Once the home of Superman and a Vintage Globe – The Daily News
I suppose not many people go east of the Chrysler Building on east 42nd Street but those who do, will enjoy one of the city’s most historic Art Deco structures. The Daily News Building.
This was the home of America’s first tabloid newspaper, the illustrious Daily News, until 1995. The outside of the building is exceptional enough on its own; a giant mural carved above the entrance in the Art Deco style depicts working Manhattanites under an illuminated sky.
But on walking into the building, you will find a spectacular architectural sight: a vintage globe that nearly dwarfs onlookers. The globe is 12 feet in diameter and weighs approximately 4,000 pounds. It makes a full rotation every ten minutes, moving
144 times faster than the actual planet.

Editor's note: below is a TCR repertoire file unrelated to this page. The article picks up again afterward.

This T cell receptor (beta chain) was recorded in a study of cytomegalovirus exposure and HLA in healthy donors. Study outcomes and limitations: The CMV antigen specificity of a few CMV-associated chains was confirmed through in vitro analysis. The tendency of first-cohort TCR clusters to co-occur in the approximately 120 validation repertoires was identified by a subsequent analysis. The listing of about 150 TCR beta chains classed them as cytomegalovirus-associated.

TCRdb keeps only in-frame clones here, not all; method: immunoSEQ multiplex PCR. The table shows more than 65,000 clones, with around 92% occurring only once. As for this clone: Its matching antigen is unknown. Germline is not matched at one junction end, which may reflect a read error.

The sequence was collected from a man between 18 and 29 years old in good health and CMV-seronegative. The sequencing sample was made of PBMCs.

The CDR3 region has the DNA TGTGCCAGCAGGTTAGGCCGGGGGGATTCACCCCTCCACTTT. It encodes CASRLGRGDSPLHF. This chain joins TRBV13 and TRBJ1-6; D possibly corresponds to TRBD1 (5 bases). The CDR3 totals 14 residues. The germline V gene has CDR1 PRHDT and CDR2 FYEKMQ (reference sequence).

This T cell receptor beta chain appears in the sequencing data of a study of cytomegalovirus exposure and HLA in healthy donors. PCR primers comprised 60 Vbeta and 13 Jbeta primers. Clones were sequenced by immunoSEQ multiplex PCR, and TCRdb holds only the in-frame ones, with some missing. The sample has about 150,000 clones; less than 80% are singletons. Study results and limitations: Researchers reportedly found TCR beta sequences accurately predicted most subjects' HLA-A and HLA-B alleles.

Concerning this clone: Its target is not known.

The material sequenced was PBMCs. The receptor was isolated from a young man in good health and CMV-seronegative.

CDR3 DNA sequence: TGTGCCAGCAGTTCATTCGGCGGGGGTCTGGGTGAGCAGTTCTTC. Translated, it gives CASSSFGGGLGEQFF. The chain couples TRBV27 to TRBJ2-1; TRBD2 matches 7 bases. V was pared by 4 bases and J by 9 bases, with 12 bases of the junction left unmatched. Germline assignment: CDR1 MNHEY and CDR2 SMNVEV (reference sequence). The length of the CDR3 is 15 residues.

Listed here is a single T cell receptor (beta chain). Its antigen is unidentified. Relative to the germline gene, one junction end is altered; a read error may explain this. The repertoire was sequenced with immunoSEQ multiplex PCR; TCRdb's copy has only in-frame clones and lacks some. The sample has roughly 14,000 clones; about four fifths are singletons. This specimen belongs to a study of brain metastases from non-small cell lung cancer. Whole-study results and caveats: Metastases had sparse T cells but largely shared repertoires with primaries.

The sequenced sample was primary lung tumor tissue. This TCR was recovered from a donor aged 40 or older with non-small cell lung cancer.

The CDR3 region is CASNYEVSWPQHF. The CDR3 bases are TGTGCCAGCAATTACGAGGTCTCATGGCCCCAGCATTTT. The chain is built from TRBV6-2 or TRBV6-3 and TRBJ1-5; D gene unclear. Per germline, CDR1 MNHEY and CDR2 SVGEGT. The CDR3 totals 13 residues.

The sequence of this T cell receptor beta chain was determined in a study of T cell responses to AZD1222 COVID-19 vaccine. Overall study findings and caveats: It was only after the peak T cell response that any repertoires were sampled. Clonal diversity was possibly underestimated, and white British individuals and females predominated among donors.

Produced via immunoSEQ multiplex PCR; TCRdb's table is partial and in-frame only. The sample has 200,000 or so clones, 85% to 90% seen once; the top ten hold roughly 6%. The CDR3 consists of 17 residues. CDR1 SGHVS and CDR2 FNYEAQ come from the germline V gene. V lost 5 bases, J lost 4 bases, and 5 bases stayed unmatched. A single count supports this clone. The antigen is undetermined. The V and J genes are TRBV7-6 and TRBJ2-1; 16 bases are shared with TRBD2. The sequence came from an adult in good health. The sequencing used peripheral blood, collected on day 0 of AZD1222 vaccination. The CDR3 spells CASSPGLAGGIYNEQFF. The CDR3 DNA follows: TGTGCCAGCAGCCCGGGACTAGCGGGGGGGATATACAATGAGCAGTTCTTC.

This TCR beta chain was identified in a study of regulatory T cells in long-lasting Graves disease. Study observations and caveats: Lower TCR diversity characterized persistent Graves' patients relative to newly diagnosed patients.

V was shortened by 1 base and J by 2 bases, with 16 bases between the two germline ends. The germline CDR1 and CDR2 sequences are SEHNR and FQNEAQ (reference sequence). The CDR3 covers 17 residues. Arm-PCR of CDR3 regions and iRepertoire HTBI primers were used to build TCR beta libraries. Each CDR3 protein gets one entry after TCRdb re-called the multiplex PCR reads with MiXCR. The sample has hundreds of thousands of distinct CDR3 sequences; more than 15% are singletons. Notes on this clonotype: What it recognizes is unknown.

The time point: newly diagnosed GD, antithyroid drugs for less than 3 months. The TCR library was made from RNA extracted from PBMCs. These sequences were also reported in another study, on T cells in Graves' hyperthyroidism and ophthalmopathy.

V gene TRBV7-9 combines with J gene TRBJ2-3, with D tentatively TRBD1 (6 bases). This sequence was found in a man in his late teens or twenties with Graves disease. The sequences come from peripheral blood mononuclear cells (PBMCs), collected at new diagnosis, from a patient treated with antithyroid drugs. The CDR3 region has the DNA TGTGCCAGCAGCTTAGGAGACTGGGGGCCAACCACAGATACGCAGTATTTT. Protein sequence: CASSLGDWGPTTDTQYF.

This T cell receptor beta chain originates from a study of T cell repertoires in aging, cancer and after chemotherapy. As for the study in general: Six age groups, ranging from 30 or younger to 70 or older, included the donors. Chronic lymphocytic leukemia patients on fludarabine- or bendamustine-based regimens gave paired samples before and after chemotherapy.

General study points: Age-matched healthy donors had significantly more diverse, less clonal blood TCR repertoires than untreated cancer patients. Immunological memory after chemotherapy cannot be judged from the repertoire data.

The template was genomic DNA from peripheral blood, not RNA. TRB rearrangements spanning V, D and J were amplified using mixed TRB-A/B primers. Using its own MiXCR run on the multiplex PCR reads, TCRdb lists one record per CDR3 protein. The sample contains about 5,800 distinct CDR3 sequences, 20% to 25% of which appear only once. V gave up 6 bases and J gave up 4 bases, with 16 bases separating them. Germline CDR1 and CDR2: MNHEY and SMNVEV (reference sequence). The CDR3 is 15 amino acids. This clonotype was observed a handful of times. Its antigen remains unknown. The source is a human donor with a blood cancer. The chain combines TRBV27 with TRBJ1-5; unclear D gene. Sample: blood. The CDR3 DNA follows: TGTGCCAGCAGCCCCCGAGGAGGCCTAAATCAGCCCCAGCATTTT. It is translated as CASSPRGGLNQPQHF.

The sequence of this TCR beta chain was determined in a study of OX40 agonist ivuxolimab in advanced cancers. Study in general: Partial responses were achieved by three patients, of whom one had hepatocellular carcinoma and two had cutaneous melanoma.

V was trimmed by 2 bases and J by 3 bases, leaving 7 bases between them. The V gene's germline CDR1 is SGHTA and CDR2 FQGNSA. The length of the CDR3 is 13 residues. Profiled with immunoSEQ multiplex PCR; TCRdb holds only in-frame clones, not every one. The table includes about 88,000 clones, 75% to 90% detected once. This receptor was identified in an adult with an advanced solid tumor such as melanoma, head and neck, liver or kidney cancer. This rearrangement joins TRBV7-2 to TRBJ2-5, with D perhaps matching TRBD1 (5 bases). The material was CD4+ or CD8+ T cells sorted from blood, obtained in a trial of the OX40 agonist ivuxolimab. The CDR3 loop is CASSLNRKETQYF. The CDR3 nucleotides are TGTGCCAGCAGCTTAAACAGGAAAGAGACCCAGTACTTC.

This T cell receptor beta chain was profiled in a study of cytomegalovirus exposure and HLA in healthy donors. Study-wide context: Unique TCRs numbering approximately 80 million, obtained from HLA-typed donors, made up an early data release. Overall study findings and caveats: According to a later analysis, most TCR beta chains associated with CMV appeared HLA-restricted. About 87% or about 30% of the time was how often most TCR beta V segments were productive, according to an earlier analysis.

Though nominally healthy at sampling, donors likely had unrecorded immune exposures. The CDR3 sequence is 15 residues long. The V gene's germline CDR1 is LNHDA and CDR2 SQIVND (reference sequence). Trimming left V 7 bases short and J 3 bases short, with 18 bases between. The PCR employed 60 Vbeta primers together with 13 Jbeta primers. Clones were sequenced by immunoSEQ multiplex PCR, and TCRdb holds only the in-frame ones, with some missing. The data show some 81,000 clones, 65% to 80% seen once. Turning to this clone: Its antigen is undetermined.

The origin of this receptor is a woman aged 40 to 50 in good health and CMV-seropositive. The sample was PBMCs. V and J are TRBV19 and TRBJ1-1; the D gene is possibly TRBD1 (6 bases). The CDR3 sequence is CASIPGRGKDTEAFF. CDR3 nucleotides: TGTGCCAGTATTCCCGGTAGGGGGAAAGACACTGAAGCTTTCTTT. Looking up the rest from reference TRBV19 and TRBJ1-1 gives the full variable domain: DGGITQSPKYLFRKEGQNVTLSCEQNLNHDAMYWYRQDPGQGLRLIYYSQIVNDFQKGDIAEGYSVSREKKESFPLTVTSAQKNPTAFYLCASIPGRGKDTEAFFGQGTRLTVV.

But it gets even better. Above the globe, an enormous rotunda made of faceted black glass extends upward, intended to depict outer space:
The giant globe was featured as part of the fictional Daily Planet in Richard Donner’s Superman films. The lobby still shows photographs of Christopher Reeve as Clark Kent and Margot Kidder as Lois Lane at work in the hectic newspaper offices.
Accompanying the massive model are brass meteorological instruments giving the day’s rainfall, wind velocity, and atmospheric pressure, ornate clocks give the time in far-flung destinations such as Panama, Casablanca, Belgrade, and Berlin.
Inscribed on the floor surrounding the globe are the distances to such exotic locales as Cairo, Gibraltar, and the North Pole, suggesting to visitors not already bowled over by the remarkable lobby that New York was indeed the center of the world.
Also on display in the lobby is this gorgeous time zone clock, which features New York City time in the center…. surrounded by 16 miniature clock faces depicting time throughout the world.
Finally, as you exit the building, be sure to look up……where you’ll see a gorgeous period clock overhead.
And best of all, walking through the doors is like traveling back in time to the 1930s.